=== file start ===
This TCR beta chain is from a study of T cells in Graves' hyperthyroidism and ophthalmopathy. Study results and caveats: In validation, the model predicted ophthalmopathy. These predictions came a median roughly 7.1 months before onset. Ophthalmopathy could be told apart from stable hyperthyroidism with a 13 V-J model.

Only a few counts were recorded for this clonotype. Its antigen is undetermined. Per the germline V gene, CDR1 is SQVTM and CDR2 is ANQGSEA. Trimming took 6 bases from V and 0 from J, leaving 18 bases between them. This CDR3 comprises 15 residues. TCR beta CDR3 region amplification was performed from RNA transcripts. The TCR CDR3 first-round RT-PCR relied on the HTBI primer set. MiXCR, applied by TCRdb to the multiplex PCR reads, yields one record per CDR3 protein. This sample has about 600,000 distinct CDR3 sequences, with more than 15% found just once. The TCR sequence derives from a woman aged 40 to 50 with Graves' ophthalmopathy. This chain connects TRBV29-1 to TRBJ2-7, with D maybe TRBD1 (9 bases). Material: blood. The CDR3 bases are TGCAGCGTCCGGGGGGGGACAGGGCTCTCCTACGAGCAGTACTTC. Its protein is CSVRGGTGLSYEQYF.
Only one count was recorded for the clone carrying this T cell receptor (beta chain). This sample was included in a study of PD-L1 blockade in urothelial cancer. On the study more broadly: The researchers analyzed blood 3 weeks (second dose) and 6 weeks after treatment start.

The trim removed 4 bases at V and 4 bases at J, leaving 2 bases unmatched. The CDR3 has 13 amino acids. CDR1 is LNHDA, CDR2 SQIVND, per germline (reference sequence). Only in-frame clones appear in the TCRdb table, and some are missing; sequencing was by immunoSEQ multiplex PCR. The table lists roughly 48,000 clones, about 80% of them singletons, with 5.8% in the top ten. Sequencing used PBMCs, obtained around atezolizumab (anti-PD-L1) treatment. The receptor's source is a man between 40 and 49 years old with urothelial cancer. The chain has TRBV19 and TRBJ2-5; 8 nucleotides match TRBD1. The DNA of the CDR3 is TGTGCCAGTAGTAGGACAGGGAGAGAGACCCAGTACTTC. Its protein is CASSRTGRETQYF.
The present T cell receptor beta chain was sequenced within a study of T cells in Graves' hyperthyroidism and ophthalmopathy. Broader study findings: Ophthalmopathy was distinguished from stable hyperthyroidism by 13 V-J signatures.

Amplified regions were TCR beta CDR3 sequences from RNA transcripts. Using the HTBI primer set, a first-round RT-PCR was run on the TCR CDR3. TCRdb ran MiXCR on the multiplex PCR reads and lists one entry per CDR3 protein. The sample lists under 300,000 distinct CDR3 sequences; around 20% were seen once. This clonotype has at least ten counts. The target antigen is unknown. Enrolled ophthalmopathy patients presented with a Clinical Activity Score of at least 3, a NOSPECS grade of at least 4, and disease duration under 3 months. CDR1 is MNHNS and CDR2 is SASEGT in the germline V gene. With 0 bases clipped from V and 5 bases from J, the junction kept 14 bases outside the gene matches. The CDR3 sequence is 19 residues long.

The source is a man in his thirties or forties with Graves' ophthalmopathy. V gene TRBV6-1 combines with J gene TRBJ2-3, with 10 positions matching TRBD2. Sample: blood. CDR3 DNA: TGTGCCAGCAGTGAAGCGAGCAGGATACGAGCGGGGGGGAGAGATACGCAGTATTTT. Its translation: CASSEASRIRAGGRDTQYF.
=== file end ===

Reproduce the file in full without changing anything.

This TCR beta chain is from a study of T cells in Graves' hyperthyroidism and ophthalmopathy. Study results and caveats: In validation, the model predicted ophthalmopathy. These predictions came a median roughly 7.1 months before onset. Ophthalmopathy could be told apart from stable hyperthyroidism with a 13 V-J model.

Only a few counts were recorded for this clonotype. Its antigen is undetermined. Per the germline V gene, CDR1 is SQVTM and CDR2 is ANQGSEA. Trimming took 6 bases from V and 0 from J, leaving 18 bases between them. This CDR3 comprises 15 residues. TCR beta CDR3 region amplification was performed from RNA transcripts. The TCR CDR3 first-round RT-PCR relied on the HTBI primer set. MiXCR, applied by TCRdb to the multiplex PCR reads, yields one record per CDR3 protein. This sample has about 600,000 distinct CDR3 sequences, with more than 15% found just once. The TCR sequence derives from a woman aged 40 to 50 with Graves' ophthalmopathy. This chain connects TRBV29-1 to TRBJ2-7, with D maybe TRBD1 (9 bases). Material: blood. The CDR3 bases are TGCAGCGTCCGGGGGGGGACAGGGCTCTCCTACGAGCAGTACTTC. Its protein is CSVRGGTGLSYEQYF.
Only one count was recorded for the clone carrying this T cell receptor (beta chain). This sample was included in a study of PD-L1 blockade in urothelial cancer. On the study more broadly: The researchers analyzed blood 3 weeks (second dose) and 6 weeks after treatment start.

The trim removed 4 bases at V and 4 bases at J, leaving 2 bases unmatched. The CDR3 has 13 amino acids. CDR1 is LNHDA, CDR2 SQIVND, per germline (reference sequence). Only in-frame clones appear in the TCRdb table, and some are missing; sequencing was by immunoSEQ multiplex PCR. The table lists roughly 48,000 clones, about 80% of them singletons, with 5.8% in the top ten. Sequencing used PBMCs, obtained around atezolizumab (anti-PD-L1) treatment. The receptor's source is a man between 40 and 49 years old with urothelial cancer. The chain has TRBV19 and TRBJ2-5; 8 nucleotides match TRBD1. The DNA of the CDR3 is TGTGCCAGTAGTAGGACAGGGAGAGAGACCCAGTACTTC. Its protein is CASSRTGRETQYF.
The present T cell receptor beta chain was sequenced within a study of T cells in Graves' hyperthyroidism and ophthalmopathy. Broader study findings: Ophthalmopathy was distinguished from stable hyperthyroidism by 13 V-J signatures.

Amplified regions were TCR beta CDR3 sequences from RNA transcripts. Using the HTBI primer set, a first-round RT-PCR was run on the TCR CDR3. TCRdb ran MiXCR on the multiplex PCR reads and lists one entry per CDR3 protein. The sample lists under 300,000 distinct CDR3 sequences; around 20% were seen once. This clonotype has at least ten counts. The target antigen is unknown. Enrolled ophthalmopathy patients presented with a Clinical Activity Score of at least 3, a NOSPECS grade of at least 4, and disease duration under 3 months. CDR1 is MNHNS and CDR2 is SASEGT in the germline V gene. With 0 bases clipped from V and 5 bases from J, the junction kept 14 bases outside the gene matches. The CDR3 sequence is 19 residues long.

The source is a man in his thirties or forties with Graves' ophthalmopathy. V gene TRBV6-1 combines with J gene TRBJ2-3, with 10 positions matching TRBD2. Sample: blood. CDR3 DNA: TGTGCCAGCAGTGAAGCGAGCAGGATACGAGCGGGGGGGAGAGATACGCAGTATTTT. Its translation: CASSEASRIRAGGRDTQYF.